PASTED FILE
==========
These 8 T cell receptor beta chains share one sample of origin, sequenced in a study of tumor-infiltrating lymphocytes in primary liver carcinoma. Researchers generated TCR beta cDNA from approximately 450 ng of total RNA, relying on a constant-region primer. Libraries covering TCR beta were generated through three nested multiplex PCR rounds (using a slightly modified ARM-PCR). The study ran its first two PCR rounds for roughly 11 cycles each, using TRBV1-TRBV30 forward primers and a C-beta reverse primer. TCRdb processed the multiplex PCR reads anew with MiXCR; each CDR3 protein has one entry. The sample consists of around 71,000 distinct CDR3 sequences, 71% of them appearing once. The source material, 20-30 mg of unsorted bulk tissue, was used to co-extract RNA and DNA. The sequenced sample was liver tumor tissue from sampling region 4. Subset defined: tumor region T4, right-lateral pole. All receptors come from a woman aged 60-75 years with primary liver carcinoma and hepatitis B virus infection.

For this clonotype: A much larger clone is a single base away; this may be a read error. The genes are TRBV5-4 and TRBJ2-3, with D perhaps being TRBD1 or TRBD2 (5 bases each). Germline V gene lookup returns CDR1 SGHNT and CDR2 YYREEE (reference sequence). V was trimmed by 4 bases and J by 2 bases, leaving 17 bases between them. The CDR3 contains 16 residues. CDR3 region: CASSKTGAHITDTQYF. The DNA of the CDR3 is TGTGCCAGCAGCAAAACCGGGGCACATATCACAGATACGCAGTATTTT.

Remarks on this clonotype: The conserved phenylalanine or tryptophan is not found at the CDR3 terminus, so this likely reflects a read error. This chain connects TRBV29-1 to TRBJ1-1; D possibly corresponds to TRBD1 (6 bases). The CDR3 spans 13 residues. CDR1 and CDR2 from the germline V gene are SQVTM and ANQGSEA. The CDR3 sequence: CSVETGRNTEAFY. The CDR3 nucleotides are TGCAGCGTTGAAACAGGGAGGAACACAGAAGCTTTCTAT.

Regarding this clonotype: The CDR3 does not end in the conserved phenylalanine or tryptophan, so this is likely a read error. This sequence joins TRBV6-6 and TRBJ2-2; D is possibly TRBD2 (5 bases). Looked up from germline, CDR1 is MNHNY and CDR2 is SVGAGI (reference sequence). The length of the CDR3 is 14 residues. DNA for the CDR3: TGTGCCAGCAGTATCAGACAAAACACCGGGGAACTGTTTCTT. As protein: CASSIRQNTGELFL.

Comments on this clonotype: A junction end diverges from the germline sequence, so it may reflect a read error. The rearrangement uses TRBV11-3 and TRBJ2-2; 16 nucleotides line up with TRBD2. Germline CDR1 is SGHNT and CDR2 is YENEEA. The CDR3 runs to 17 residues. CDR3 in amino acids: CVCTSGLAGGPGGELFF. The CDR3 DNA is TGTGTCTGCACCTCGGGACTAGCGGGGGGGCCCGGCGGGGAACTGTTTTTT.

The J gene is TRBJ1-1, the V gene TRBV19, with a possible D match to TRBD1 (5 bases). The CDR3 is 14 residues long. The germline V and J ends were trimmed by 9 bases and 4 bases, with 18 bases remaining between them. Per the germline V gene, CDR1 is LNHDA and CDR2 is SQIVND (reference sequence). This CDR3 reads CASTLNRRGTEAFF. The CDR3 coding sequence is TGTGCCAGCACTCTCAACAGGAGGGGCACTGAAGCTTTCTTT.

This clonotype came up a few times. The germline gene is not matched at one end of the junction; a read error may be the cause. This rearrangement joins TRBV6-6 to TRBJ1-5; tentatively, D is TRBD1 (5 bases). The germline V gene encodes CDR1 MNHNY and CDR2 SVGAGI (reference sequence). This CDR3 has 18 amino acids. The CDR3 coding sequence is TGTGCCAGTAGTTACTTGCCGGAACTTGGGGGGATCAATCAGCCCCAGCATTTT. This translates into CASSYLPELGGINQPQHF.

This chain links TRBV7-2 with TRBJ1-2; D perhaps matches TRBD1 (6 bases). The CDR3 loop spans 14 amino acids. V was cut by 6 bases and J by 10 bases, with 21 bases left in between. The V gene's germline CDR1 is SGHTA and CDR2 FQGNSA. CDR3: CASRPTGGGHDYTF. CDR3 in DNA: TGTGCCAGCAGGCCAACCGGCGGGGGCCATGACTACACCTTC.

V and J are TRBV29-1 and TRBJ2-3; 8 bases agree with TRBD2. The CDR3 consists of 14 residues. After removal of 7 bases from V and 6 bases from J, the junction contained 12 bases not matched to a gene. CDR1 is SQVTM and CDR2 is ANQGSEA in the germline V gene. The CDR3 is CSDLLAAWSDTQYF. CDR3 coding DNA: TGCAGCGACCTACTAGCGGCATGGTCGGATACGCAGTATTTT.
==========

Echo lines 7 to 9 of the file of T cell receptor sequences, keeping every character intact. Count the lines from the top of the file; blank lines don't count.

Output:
This clonotype came up a few times. The germline gene is not matched at one end of the junction; a read error may be the cause. This rearrangement joins TRBV6-6 to TRBJ1-5; tentatively, D is TRBD1 (5 bases). The germline V gene encodes CDR1 MNHNY and CDR2 SVGAGI (reference sequence). This CDR3 has 18 amino acids. The CDR3 coding sequence is TGTGCCAGTAGTTACTTGCCGGAACTTGGGGGGATCAATCAGCCCCAGCATTTT. This translates into CASSYLPELGGINQPQHF.

This chain links TRBV7-2 with TRBJ1-2; D perhaps matches TRBD1 (6 bases). The CDR3 loop spans 14 amino acids. V was cut by 6 bases and J by 10 bases, with 21 bases left in between. The V gene's germline CDR1 is SGHTA and CDR2 FQGNSA. CDR3: CASRPTGGGHDYTF. CDR3 in DNA: TGTGCCAGCAGGCCAACCGGCGGGGGCCATGACTACACCTTC.

V and J are TRBV29-1 and TRBJ2-3; 8 bases agree with TRBD2. The CDR3 consists of 14 residues. After removal of 7 bases from V and 6 bases from J, the junction contained 12 bases not matched to a gene. CDR1 is SQVTM and CDR2 is ANQGSEA in the germline V gene. The CDR3 is CSDLLAAWSDTQYF. CDR3 coding DNA: TGCAGCGACCTACTAGCGGCATGGTCGGATACGCAGTATTTT.